Imagine two 3.5L engines both using GT30R turbochargers. The only difference between the two engines is a different turbine housing A/R; otherwise the two engines are identical:
- Engine #1 has turbine housing with an A/R turbo ratio of 0.63
- Engine #2 has a turbine housing with an A/R turbo ratio of 1.06.
What can we infer about the intended use and the turbocharger matching for each engine?
Engine#1: This engine is using a smaller A/R turbine housing (0.63) thus biased more towards low-end torque and optimal boost response. Many would describe this as being more “fun” to drive on the street, as normal daily driving habits tend to favor transient response. However, at higher engine speeds, this smaller A/R housing will result in high back pressure, which can result in a loss of top end power. This type of engine performance is desirable for street applications where the low speed boost response and transient conditions are more important than top end power.
Engine #2: This engine is using a larger A/R turbine housing (1.06) and is biased towards peak horsepower, while sacrificing transient response and torque at very low engine speeds. The larger A/R turbine housing will continue to minimize back pressure at high rpm, to the benefit of engine peak power. On the other hand, this will also raise the engine speed at which the turbo can provide boost, increasing time to boost. The performance of Engine #2 is more desirable for racing applications than Engine #1 since Engine #2 will be operating at high engine speeds most of the time.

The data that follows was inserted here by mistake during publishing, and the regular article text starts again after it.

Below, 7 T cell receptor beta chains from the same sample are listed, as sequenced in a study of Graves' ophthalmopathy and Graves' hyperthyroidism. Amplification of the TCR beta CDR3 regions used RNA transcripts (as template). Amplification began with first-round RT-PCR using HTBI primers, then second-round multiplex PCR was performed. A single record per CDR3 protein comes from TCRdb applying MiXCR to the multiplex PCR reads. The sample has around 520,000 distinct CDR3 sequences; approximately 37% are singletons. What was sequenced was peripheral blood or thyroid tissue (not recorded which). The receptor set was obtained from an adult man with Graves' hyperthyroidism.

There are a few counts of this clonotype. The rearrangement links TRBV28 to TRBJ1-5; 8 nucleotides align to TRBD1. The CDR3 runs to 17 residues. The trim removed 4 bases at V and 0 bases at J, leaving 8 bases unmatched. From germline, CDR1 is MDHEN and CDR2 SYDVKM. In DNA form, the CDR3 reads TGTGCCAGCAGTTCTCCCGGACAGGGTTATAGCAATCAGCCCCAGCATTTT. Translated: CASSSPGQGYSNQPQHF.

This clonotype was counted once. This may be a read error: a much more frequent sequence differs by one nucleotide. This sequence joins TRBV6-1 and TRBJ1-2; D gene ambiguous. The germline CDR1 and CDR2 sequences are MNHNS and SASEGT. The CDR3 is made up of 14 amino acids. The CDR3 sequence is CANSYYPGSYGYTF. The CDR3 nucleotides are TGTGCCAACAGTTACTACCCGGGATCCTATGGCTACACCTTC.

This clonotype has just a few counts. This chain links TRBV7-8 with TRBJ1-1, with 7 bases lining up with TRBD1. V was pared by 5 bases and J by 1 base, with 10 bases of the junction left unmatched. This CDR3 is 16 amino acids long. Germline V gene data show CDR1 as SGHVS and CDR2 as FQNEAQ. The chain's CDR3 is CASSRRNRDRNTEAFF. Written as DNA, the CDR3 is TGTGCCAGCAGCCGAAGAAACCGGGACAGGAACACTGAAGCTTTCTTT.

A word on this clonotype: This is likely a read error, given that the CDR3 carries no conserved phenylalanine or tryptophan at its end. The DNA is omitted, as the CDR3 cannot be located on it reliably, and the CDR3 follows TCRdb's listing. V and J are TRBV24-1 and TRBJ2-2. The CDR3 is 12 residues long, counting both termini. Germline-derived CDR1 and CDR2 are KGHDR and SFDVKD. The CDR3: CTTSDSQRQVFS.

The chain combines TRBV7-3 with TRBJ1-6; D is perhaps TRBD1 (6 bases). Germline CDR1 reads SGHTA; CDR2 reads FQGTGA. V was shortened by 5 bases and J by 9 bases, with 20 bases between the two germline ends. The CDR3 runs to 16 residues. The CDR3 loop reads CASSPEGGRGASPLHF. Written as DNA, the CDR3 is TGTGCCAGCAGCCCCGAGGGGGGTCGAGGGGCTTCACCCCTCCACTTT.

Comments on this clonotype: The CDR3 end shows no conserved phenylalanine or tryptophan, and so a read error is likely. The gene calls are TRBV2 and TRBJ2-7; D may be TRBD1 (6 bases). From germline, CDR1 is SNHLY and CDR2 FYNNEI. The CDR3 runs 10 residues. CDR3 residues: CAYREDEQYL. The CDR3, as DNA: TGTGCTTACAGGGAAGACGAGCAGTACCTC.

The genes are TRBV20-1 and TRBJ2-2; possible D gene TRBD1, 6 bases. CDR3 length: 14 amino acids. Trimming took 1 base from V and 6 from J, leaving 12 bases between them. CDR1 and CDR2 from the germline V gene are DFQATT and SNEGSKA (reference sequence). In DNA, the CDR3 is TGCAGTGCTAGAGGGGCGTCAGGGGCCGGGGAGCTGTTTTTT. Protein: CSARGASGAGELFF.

Before you go buying the largest A/R turbo turbine housing you can let’s break it down more. You go too big and you actually lose flow because you lose the scavenging effect. Go too small and you bottleneck the exhaust and loose power. The turbo A/R size will be the same. If you go too large for your size motor the turbo will be lazy and slow reacting. Go too small and the turbo will be choked up in the upper RPM power band.
While compressor housings have A/R ratios the measurement is most important on the turbine side of the turbo. The size of the turbine housing is critical in determining the responsiveness and/or top-end flow of the turbocharger. A responsive unit will have a lower A/R [.63, .78, etc] and will spool-up quickly, but will sacrifice maximum flow and possibly cause back pressure in the system. Conversely, a big A/R housing [.93, 1.12, etc] will sacrifice responsiveness in order to flow more volume at the top end. It is always best to go with tried and true turbo kits and choices that have proven track records in regards to power output and spool-up characteristics. But it is still good to know the down-and-dirty details. This makes it so you can make informed decisions, especially when you upgrade to a custom off-the-grid turbo or find yourself with your truck torn down and a turbo in hand. You can use one of the flow calculators for your engine found at Garrett websites, for example.
If you have anymore questions about turbos or a/r turbo ratios give us a call at 866-737-4966.